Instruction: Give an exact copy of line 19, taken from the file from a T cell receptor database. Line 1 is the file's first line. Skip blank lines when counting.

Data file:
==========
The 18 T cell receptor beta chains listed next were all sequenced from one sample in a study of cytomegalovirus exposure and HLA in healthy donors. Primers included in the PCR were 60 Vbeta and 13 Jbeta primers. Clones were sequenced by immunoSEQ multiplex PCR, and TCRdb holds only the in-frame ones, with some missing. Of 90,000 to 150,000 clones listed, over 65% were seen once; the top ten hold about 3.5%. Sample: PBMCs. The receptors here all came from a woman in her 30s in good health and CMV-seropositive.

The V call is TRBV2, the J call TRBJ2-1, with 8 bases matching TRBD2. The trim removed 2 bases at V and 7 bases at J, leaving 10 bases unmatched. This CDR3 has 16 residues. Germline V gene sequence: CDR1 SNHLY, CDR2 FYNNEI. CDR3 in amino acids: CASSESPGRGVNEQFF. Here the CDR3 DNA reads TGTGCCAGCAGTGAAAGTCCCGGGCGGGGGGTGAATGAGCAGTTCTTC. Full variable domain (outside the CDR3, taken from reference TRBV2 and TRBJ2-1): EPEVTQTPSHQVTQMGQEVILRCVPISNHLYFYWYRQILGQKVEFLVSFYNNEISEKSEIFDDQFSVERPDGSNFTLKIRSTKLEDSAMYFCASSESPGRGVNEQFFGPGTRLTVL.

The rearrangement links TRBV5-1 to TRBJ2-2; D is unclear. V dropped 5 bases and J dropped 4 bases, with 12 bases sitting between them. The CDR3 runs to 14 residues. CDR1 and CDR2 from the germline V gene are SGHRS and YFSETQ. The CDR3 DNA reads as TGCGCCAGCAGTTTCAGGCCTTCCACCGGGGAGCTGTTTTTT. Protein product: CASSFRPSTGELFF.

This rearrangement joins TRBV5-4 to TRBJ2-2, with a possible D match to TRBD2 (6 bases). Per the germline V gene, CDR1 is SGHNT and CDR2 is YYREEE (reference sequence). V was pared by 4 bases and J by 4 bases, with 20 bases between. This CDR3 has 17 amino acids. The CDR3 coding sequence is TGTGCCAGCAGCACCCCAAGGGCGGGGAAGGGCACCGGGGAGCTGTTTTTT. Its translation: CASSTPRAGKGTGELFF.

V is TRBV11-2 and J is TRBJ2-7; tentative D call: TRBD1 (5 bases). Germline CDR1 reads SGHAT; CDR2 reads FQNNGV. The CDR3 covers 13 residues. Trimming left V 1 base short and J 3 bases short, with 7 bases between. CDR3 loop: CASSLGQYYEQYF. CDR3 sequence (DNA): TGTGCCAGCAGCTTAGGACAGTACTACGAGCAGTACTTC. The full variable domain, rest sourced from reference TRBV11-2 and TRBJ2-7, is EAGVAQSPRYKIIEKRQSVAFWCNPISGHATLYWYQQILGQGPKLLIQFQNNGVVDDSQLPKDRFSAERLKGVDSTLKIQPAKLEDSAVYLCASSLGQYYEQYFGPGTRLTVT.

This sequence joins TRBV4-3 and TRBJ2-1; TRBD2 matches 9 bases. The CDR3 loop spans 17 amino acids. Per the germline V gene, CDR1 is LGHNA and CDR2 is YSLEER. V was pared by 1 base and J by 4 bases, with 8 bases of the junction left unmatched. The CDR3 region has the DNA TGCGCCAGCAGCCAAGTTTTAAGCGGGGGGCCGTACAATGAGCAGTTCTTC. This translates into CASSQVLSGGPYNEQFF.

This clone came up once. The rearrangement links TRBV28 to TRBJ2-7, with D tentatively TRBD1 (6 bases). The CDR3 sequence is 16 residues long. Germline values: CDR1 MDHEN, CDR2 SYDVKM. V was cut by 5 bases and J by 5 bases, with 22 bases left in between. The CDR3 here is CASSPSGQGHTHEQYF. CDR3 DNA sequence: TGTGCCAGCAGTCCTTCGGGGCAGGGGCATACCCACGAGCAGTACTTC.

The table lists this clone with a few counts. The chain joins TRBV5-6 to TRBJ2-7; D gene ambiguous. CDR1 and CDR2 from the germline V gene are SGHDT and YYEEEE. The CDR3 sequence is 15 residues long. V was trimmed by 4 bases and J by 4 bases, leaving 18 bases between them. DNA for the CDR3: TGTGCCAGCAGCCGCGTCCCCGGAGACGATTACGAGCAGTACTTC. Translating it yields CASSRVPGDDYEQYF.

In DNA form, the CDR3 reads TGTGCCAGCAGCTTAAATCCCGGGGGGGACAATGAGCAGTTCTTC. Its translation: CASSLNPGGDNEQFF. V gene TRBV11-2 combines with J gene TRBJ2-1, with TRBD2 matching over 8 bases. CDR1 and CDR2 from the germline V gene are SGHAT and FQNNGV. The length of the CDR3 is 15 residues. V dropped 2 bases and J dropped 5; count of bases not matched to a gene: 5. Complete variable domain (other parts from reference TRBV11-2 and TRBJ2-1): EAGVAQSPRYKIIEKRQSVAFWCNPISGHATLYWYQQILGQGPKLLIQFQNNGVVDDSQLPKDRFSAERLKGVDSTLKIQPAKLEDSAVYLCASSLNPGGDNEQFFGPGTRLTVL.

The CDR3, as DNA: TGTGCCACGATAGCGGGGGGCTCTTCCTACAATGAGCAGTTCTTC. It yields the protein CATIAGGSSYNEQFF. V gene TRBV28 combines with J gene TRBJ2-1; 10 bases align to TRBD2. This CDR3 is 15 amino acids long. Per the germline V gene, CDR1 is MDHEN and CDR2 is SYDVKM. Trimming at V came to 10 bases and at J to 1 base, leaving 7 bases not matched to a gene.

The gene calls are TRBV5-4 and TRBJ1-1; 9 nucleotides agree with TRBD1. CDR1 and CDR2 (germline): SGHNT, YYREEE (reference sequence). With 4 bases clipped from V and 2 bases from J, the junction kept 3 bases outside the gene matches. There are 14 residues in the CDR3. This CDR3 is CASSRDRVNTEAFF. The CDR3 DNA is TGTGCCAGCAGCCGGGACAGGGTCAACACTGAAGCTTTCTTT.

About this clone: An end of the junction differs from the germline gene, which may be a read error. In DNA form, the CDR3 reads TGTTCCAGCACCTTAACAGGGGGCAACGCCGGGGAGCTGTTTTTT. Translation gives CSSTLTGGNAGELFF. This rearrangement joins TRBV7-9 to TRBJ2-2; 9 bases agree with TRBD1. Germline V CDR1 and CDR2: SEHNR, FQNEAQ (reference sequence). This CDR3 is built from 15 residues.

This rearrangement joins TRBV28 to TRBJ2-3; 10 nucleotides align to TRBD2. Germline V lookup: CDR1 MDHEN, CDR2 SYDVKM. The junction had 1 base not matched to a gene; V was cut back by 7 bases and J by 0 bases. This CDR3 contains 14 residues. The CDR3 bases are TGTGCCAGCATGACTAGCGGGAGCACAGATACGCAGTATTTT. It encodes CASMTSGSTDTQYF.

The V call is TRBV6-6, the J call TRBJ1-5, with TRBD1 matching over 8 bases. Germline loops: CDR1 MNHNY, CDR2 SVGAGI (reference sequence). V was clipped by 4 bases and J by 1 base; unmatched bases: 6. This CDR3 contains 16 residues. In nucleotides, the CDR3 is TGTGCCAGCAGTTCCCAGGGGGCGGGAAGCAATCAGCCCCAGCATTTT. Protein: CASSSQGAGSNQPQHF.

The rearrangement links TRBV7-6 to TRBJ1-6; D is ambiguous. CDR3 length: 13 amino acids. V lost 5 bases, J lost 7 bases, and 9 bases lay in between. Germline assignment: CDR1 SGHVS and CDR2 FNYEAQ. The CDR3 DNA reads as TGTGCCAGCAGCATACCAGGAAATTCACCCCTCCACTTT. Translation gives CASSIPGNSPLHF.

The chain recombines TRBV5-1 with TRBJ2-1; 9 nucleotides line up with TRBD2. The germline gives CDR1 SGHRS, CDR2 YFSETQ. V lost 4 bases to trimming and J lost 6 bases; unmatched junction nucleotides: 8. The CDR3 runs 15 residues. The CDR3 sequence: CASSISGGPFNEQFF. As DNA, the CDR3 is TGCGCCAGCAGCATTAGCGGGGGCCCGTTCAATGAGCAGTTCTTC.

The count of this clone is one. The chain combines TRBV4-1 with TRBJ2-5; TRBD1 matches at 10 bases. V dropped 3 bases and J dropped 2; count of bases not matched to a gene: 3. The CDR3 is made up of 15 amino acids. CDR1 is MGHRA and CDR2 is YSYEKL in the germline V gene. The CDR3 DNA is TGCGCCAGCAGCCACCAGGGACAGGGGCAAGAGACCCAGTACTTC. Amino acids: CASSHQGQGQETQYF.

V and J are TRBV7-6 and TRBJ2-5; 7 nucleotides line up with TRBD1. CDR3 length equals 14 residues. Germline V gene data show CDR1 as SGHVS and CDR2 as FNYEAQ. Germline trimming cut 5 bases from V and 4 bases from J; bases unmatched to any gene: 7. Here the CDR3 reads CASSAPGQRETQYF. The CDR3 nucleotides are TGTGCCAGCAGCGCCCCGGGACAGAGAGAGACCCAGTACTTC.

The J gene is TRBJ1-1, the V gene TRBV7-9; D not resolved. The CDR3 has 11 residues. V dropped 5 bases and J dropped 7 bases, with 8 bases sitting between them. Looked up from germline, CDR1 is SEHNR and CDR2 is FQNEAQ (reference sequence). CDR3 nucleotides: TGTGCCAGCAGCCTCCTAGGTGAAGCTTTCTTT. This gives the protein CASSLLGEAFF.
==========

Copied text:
The J gene is TRBJ1-1, the V gene TRBV7-9; D not resolved. The CDR3 has 11 residues. V dropped 5 bases and J dropped 7 bases, with 8 bases sitting between them. Looked up from germline, CDR1 is SEHNR and CDR2 is FQNEAQ (reference sequence). CDR3 nucleotides: TGTGCCAGCAGCCTCCTAGGTGAAGCTTTCTTT. This gives the protein CASSLLGEAFF.